If I were building a new house, I'd consider putting the panel on the main floor and just hanging a big painting to hide it (which still violates code, but it's pretty trivial to take down a painting).
The first challenge is to make the operational cost of a solar + battery system less than the cost of buying your power straight from the grid. The second is to include capital costs in that calculation and still come out at break even or ahead.
Governments that lean too heavily on taxes or state run monopolies for energy generation should also be concerned. There are places that tax generation from sources like the wind (for example, Nova Scotia), so I wouldn't be surprised if we see solar tax appear.
Still for home use, I would prefer a large lithium pack to be outside my home.
They're about $20k each, and they only last about 4 years.
The SolarCity Battery field-test uses 10kW Tesla batteries and is leased for $1,500 upfront and $15 per month. So, if the batteries degrade, it's Tesla/SolarCities responsibility to fix or replace them.
The Gigafactory will likely reduce costs significantly.
Essential problem solved?
It looks like you drank the tesla dealers coolaid:
"We have received many requests for a Battery Replacement Option. We are happy to now offer this option for all three battery variants. This option will provide you a new battery anytime after the end of the eighth year at a fixed price. Prices are as follows: $8,000 for the 40 kWh battery, $10,000 for the 60 kWh battery, and $12,000 for the 85 kWh battery. You will be able to purchase this additional option through your MyTesla page in the near future."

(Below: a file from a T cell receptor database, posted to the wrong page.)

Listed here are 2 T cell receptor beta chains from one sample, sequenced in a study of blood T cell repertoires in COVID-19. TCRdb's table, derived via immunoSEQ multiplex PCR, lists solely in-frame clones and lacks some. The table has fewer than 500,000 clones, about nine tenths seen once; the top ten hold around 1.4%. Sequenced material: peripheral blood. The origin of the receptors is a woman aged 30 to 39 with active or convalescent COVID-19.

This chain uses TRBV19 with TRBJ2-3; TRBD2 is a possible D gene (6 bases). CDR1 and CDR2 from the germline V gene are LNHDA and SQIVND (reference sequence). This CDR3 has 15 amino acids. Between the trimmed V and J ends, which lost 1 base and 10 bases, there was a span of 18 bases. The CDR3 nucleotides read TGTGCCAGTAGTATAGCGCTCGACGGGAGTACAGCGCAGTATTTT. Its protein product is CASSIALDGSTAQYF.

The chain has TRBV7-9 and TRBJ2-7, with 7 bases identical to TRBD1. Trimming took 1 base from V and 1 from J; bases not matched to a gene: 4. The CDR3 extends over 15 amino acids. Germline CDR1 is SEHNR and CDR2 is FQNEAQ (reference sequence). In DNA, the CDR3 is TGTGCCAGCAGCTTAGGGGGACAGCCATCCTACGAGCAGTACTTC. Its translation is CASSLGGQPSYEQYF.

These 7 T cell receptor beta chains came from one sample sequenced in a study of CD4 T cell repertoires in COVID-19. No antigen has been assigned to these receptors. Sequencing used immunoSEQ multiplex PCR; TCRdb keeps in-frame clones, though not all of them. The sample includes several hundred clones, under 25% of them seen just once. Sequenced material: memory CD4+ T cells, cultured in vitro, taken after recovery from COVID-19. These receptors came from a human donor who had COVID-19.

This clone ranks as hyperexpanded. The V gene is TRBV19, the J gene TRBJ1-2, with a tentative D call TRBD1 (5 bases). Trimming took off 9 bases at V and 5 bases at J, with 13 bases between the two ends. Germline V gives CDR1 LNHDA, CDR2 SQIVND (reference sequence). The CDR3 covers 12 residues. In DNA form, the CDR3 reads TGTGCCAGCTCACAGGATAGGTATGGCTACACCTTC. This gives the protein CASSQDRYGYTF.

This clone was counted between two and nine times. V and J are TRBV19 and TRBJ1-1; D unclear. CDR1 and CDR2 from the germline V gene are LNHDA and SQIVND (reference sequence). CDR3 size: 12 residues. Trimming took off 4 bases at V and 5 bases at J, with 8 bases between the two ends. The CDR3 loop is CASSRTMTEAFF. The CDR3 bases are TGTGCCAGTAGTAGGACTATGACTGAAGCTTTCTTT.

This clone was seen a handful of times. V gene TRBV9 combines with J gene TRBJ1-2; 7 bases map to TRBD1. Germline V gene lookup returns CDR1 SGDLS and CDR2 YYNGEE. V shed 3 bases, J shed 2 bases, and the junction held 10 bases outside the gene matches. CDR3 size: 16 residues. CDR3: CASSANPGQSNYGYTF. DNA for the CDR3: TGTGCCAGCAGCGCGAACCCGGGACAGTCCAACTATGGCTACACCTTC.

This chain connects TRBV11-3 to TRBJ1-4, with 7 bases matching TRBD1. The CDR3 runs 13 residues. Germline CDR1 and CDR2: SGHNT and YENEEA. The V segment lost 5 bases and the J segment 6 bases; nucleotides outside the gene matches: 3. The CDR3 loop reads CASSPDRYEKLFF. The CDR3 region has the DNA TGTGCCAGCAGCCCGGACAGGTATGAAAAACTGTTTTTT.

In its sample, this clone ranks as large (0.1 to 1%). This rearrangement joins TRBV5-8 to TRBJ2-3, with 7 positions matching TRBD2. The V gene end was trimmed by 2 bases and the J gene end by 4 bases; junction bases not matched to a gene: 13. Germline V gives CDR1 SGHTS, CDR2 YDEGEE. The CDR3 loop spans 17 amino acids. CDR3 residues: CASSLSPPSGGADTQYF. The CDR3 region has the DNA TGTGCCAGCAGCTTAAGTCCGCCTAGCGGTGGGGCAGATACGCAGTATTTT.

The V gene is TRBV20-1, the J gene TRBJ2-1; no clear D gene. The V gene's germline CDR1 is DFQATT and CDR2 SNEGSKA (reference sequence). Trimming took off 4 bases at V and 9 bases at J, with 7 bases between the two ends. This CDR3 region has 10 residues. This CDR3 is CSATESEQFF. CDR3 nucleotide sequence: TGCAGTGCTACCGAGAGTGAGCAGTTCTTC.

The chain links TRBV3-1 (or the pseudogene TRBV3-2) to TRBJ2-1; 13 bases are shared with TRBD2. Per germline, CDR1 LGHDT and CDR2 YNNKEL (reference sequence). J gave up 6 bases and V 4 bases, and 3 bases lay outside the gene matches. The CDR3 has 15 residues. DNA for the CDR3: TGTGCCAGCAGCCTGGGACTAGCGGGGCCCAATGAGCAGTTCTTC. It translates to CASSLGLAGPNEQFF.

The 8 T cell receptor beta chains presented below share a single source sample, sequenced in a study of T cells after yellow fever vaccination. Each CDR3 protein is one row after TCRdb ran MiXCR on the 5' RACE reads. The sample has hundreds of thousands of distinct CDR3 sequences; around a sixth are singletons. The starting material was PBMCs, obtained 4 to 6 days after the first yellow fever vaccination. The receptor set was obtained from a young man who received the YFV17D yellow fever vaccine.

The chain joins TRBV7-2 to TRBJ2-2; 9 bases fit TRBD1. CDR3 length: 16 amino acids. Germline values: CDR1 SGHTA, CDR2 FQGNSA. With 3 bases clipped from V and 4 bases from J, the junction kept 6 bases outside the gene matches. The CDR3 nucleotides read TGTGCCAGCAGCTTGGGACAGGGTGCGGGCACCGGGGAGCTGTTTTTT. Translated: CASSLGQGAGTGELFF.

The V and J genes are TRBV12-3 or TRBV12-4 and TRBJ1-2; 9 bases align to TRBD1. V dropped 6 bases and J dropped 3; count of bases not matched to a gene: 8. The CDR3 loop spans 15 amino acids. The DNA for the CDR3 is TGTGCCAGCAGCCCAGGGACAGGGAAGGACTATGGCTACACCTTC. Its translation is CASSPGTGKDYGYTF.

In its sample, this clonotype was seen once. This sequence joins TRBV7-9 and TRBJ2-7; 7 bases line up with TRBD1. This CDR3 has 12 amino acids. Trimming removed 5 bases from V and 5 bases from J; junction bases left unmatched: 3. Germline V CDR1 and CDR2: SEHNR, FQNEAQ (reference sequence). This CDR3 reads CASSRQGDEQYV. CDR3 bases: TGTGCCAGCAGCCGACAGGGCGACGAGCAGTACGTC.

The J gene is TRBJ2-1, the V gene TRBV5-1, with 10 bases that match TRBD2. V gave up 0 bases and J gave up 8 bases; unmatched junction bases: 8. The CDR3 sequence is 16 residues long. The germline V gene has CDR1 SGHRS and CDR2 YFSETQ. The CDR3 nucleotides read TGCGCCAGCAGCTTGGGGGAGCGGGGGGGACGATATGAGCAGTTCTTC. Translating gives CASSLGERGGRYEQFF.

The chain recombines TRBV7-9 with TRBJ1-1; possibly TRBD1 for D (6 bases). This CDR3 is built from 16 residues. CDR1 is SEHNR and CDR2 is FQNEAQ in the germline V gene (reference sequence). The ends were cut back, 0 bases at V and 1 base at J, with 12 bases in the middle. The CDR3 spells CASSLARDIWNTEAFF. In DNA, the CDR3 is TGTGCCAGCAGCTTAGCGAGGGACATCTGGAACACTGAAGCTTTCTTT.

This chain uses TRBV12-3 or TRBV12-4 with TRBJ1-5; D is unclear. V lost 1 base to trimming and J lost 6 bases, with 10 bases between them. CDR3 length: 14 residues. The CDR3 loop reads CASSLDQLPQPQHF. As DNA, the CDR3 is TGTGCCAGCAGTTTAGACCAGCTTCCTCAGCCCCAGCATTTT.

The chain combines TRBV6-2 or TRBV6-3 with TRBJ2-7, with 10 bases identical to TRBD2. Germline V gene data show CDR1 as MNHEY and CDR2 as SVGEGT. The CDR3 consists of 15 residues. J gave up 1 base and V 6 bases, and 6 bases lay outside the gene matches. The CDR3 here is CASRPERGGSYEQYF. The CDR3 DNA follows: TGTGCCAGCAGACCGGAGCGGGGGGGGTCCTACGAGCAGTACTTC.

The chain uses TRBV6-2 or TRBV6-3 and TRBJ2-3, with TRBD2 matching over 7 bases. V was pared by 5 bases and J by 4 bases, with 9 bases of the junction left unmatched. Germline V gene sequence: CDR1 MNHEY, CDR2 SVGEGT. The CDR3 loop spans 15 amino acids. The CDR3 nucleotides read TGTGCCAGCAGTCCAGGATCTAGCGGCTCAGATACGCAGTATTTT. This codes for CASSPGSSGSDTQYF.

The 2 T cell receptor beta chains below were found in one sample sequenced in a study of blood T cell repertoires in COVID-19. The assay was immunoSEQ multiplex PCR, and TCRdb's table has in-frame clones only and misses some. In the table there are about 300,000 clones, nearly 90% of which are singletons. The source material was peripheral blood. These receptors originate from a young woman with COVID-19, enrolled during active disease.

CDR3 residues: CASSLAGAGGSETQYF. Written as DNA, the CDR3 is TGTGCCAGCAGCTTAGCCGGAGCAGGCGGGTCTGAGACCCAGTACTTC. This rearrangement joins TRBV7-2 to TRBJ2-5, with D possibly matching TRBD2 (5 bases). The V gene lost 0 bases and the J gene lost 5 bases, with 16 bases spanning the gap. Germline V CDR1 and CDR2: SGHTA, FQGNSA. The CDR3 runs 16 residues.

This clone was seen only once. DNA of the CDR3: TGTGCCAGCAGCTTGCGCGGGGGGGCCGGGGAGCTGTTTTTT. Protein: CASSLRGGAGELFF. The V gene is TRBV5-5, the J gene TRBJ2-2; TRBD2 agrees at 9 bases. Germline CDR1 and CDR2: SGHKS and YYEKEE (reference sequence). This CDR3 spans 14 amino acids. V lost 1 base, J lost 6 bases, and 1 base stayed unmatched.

I can't imagine that they would raise the price by 4 times. Where is the source for the $44,000 listed on the article you mentioned?
If there are 7,000 18650 batteries in a Tesla S battery pack and it's reasonable to assume that Tesla can produce (Gigafactory) these for $1 then the $12,000 seems perfectly reasonable. The current estimate for the cost of 18650s for Tesla is less than $2.
It's already been stated that the cost of a battery pack is less than a quarter the cost of the car, so the $44,000 is nothing but false. http://www.technologyreview.com/news/516961/how-tesla-is-dri...
Any of the below projects, should they ever see the light of day (you'd think out of this many, at least one will make it eventually), stands a good chance of being quite superior for this application in just about every way:
Edit: hint, look out for the very talented marketers
just look at this homemade battery in some audiophiles basement:
You'd have to let it charge up before going driving, but for home owners who don't drive much, that could be very cost effective.
Unless I'm missing some complication?
I recall Apple made some purchases or investments in these products.
House-sized UPS systems are a thing. An expensive thing, mind you, though I don't know how expensive.
1.) Whole house UPS
2.) A way to take advantage of significantly lower night time electric rates.